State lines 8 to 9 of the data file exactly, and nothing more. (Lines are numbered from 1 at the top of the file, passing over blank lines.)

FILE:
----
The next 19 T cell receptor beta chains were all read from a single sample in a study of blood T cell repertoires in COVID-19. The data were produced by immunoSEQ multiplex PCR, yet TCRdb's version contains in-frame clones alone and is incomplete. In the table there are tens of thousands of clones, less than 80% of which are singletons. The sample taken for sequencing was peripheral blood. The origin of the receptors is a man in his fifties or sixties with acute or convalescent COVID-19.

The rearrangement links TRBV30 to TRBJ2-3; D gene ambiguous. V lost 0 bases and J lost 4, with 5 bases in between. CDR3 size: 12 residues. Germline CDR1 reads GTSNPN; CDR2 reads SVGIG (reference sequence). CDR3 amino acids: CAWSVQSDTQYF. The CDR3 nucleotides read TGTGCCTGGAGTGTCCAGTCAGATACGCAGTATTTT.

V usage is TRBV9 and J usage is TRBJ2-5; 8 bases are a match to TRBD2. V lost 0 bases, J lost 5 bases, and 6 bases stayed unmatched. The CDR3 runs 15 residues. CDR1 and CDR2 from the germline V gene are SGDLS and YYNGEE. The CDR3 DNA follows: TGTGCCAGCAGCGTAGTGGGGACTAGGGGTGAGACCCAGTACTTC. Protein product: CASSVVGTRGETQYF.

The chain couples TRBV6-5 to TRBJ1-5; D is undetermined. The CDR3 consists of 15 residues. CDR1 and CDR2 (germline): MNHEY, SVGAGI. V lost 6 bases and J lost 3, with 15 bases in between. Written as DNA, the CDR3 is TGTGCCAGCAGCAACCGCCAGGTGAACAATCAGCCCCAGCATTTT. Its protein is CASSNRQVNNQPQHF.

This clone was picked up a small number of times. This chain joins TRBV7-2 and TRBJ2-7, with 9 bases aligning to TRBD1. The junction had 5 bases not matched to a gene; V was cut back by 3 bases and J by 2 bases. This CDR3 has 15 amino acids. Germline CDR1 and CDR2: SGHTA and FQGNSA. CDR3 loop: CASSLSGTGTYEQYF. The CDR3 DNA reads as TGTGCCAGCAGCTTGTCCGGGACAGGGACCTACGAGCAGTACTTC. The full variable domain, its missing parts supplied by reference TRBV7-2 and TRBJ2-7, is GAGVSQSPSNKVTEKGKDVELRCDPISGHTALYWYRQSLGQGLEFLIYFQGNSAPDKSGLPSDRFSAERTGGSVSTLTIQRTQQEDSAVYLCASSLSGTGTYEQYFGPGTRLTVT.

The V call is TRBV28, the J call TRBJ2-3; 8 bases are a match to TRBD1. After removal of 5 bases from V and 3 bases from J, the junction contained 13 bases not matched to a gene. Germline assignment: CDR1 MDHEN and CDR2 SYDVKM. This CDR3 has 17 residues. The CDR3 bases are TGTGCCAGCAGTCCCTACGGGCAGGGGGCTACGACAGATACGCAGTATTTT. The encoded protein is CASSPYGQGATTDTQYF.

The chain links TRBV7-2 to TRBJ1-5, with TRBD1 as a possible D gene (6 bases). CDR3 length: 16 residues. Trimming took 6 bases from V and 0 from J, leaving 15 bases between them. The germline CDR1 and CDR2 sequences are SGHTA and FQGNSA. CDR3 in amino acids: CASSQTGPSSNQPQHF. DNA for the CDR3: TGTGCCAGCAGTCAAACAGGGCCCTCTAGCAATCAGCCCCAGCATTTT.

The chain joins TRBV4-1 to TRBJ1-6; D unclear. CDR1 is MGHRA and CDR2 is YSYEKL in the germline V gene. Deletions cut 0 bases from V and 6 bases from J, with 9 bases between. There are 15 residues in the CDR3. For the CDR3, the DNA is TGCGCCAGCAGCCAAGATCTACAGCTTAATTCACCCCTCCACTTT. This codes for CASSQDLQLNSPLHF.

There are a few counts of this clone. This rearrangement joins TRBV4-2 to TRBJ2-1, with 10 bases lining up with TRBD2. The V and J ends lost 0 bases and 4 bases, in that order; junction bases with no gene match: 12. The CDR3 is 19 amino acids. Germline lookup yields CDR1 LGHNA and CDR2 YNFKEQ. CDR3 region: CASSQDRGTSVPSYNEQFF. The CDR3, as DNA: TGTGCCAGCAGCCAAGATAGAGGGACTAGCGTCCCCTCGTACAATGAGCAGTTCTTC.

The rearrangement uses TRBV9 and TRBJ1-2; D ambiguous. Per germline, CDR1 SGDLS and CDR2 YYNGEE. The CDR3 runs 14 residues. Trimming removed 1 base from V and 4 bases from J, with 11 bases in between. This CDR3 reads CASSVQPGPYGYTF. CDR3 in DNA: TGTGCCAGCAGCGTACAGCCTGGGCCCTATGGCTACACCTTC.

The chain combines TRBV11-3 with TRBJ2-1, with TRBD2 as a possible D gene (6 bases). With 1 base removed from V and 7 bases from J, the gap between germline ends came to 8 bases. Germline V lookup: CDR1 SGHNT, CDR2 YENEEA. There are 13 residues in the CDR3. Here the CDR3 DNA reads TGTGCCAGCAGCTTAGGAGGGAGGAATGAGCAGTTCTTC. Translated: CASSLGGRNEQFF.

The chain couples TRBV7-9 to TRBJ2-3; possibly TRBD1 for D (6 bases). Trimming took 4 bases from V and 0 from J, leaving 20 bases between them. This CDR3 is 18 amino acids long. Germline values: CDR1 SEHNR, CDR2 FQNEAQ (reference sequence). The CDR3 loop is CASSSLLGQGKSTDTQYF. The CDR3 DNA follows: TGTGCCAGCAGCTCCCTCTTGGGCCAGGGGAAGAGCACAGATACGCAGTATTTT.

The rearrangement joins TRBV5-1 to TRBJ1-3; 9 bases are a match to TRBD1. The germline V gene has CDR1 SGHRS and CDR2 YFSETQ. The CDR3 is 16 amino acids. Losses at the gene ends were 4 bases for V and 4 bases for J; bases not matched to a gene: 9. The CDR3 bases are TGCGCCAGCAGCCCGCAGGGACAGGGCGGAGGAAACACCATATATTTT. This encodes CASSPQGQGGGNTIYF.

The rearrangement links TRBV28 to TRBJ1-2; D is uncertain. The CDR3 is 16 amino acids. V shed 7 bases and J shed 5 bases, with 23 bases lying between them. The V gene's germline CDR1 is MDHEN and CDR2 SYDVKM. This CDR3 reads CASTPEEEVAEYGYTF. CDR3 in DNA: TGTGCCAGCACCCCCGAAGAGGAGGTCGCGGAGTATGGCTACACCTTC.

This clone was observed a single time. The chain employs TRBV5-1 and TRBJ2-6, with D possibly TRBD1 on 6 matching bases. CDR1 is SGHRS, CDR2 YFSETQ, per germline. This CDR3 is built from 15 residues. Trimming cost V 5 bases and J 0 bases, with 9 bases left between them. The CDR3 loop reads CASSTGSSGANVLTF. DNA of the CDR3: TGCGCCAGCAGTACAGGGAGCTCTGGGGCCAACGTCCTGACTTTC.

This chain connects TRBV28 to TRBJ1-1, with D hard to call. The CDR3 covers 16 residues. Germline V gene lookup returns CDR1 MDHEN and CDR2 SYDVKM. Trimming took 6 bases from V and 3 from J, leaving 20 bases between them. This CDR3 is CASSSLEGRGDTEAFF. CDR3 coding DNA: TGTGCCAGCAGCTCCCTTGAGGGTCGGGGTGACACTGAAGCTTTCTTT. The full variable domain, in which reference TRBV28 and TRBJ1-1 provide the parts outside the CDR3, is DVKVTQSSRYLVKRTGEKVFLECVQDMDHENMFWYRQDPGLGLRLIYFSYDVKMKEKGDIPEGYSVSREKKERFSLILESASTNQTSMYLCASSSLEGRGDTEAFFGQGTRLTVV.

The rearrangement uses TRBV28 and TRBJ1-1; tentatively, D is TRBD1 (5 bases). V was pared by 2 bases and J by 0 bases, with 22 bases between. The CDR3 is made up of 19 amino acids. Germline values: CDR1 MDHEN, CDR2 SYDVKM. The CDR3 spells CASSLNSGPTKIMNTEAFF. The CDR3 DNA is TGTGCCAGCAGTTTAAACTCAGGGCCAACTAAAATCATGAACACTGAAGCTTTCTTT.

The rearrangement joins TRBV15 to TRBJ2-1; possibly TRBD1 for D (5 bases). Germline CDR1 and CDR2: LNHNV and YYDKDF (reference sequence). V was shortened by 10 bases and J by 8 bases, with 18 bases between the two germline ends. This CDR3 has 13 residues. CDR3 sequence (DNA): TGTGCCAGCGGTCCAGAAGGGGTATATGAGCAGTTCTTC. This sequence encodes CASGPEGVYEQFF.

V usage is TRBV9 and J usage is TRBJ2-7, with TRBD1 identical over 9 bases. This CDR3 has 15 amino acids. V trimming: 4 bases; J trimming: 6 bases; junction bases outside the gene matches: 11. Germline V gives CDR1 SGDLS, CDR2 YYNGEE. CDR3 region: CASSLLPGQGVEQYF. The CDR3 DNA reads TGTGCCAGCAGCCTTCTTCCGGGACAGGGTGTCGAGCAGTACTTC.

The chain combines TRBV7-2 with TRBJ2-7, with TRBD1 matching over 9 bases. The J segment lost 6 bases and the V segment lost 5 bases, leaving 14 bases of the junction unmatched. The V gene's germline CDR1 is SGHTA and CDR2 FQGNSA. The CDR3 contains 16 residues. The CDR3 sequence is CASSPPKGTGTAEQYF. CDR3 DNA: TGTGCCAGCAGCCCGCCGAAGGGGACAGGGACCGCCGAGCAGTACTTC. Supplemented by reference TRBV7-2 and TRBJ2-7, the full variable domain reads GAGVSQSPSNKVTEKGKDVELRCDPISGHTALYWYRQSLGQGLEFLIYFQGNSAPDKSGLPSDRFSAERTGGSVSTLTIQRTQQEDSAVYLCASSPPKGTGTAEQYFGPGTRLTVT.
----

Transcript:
The chain joins TRBV4-1 to TRBJ1-6; D unclear. CDR1 is MGHRA and CDR2 is YSYEKL in the germline V gene. Deletions cut 0 bases from V and 6 bases from J, with 9 bases between. There are 15 residues in the CDR3. For the CDR3, the DNA is TGCGCCAGCAGCCAAGATCTACAGCTTAATTCACCCCTCCACTTT. This codes for CASSQDLQLNSPLHF.

There are a few counts of this clone. This rearrangement joins TRBV4-2 to TRBJ2-1, with 10 bases lining up with TRBD2. The V and J ends lost 0 bases and 4 bases, in that order; junction bases with no gene match: 12. The CDR3 is 19 amino acids. Germline lookup yields CDR1 LGHNA and CDR2 YNFKEQ. CDR3 region: CASSQDRGTSVPSYNEQFF. The CDR3, as DNA: TGTGCCAGCAGCCAAGATAGAGGGACTAGCGTCCCCTCGTACAATGAGCAGTTCTTC.